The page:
“Let those who can stand a little silence find other people who like silence, and create silence and peace for one another.  Bring up their kids not to yell so much.  Children are naturally quiet — if they are left alone and not given the needle from the cradle upward, in order that they may develop into citizens of a state in which everybody yells and is yelled at.  (pp. 301-302)

“…When you gain this interior silence you can carry it around with you in the world, and pray everywhere.  But just as interior asceticism cannot be acquired without concrete and exterior mortification, so it is absurd to talk about interior silence where there is no exterior silence. (p. 302)”

-Thomas Merton The Sign of Jonas, excerpted in Henri Nouwen’s Pray to Live, pp. 118-119.

Quiet children.  Now there’s an idea…   Not just shut up, but naturally peaceful and quiet.   But how to go about it?

On that note, Samantha is now crawling!  It’s not perfect crawling, she uses on knee and one foot, but it gets her across the room, and she can now crawl up to me and pull herself up a little on my pant leg and express that she wants something.  Along with crawling has come a banshee baby sound, which tends to mean, “Lucy took my toy from me again!”  But for the moment they are actually sleeping, and I can think about silence.

Month of Merton

I have officially declared June the “Month of Merton” for the sake of my spiritual reading.  I was looking for something new to start on when Craig showed up with a pile of free spirituality books, including Pray to Live, which is Henri Nouwen explaining the life and thought of Thomas Merton.  I’ve tried a couple of Merton’s works unsuccessfully, so this struck me as a perfect starting place.  If this goes well, the Month of Merton may become the Summer of Merton.  : )  Quotes and reflections should be forth coming soon, provided I am able to make my way to the computer for any extended period of time.  Anyone more experienced with his work, feel free to suggest which book I should pick up next!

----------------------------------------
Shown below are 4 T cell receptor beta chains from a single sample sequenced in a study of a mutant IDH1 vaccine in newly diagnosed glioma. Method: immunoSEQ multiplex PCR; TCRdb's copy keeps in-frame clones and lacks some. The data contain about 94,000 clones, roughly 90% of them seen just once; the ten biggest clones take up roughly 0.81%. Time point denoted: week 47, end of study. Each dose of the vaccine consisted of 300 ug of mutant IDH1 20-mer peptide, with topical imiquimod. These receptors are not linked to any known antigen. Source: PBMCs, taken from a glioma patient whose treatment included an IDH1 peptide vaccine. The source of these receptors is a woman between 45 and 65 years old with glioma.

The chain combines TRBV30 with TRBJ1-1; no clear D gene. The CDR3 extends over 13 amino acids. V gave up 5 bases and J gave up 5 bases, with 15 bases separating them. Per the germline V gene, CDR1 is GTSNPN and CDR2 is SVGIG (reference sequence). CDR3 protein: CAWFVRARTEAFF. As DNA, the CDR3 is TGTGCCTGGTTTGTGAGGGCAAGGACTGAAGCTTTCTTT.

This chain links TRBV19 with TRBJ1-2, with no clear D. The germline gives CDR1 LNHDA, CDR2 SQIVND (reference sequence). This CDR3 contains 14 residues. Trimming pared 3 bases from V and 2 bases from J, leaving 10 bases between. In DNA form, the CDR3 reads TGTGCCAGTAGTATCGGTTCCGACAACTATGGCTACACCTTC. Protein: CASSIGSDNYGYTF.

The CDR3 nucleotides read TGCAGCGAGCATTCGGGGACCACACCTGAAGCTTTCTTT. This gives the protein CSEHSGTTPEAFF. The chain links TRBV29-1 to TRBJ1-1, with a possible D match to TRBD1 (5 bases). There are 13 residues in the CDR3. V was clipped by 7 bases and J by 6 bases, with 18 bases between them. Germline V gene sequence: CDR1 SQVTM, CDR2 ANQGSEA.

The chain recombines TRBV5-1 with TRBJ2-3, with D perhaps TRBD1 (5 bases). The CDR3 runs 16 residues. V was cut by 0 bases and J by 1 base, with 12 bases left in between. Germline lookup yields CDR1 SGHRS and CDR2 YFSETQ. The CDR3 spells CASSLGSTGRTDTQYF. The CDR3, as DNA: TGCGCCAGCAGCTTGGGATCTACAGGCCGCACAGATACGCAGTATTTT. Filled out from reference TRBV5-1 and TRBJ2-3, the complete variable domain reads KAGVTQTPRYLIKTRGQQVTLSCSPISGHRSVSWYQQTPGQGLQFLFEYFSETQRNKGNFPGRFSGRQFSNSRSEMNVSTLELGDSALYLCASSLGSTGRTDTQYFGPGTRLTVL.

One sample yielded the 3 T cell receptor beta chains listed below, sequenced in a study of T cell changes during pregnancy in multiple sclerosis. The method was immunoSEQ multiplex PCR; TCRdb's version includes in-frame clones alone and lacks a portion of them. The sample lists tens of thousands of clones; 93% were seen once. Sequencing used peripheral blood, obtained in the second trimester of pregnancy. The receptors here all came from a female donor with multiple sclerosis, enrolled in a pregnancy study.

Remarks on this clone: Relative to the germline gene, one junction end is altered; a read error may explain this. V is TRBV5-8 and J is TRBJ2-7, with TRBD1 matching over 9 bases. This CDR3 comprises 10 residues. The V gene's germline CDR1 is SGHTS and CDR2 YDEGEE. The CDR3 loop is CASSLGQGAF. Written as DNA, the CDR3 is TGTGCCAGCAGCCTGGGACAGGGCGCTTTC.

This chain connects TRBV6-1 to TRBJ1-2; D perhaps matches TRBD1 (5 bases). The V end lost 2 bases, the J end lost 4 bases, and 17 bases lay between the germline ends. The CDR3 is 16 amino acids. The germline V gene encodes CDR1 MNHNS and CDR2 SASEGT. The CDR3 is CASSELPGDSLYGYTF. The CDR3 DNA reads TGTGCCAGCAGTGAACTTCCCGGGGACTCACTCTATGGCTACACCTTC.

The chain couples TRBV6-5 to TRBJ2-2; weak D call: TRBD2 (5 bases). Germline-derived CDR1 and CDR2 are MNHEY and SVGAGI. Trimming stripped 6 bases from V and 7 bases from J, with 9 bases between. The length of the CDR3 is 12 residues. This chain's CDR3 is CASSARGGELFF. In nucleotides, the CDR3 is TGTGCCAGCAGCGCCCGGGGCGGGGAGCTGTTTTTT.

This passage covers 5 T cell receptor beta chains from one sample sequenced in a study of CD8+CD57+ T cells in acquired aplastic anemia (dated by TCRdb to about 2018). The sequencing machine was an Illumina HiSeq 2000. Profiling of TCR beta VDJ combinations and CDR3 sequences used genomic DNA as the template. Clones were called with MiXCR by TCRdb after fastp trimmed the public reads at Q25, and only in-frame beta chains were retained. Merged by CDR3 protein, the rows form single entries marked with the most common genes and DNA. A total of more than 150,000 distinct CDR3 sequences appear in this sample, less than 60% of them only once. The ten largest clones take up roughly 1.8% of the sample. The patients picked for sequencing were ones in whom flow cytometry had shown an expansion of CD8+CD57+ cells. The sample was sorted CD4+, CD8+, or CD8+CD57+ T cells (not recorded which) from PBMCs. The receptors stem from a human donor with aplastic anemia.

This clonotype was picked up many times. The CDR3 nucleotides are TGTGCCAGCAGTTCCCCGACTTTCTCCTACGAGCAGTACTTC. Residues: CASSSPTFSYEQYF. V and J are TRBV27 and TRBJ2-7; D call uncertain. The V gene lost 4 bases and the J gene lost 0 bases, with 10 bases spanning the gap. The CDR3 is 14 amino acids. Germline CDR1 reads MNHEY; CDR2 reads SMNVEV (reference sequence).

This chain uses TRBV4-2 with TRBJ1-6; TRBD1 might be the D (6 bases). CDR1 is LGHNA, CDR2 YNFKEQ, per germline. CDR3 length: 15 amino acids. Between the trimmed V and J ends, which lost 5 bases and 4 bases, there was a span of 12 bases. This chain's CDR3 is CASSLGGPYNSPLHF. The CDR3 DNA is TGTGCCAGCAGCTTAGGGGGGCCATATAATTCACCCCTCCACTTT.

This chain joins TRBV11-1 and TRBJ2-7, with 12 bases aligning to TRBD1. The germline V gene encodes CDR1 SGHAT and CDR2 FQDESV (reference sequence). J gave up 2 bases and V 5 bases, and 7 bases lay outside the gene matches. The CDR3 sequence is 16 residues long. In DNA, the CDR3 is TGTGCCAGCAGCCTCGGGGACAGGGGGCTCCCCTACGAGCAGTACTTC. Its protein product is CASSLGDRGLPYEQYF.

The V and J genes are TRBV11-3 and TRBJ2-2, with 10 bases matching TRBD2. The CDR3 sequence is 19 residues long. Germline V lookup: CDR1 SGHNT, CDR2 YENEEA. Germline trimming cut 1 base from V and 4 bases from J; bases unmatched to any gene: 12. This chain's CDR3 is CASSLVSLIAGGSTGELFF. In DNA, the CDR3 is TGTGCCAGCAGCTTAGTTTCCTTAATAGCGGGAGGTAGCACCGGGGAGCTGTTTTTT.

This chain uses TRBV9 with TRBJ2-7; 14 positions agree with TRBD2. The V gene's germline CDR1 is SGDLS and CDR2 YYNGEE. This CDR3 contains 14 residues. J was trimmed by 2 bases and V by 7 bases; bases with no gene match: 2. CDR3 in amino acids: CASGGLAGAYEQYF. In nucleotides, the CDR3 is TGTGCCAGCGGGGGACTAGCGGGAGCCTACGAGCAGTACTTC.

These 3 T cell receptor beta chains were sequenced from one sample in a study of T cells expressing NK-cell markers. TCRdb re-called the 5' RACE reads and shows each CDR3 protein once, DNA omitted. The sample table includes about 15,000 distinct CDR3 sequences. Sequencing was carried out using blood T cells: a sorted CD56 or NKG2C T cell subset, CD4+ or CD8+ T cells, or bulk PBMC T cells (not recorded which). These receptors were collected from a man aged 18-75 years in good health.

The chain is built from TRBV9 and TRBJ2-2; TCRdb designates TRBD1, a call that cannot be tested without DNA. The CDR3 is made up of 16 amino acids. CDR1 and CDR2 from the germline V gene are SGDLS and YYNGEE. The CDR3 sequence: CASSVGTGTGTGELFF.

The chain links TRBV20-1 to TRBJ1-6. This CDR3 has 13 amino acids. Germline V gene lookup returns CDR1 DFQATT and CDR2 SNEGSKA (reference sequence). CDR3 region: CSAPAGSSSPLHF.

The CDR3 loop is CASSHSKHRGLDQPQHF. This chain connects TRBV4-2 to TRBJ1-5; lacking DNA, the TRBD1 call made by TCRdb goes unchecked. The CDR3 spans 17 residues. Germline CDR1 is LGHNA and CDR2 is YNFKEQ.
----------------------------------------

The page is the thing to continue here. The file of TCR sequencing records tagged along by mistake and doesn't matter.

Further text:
As for other prayer plans, I am working through A Mother’s Rule of Life by Holly Pierlot and trying to add a little more structure to my day.  The FlyLady thing has been a good start, but I’m more drawn to Pierlot’s overhaul method (although I realize I will still have to take it somewhat slowly) and focus on prayer.  She suggests planning your prayer into your day, so I am starting with morning and evening prayer from Liturgy of the Hours with Craig, and reading the daily readings while the girls nap.  This is way more than I had been doing, but the first two days have gone well.  My goal for this week is just to keep up with the schedule, revise it so it works well, and start making these routines of praying, cleaning, and creating a way of life.  I’ll let you know how it goes.

Ahh, kids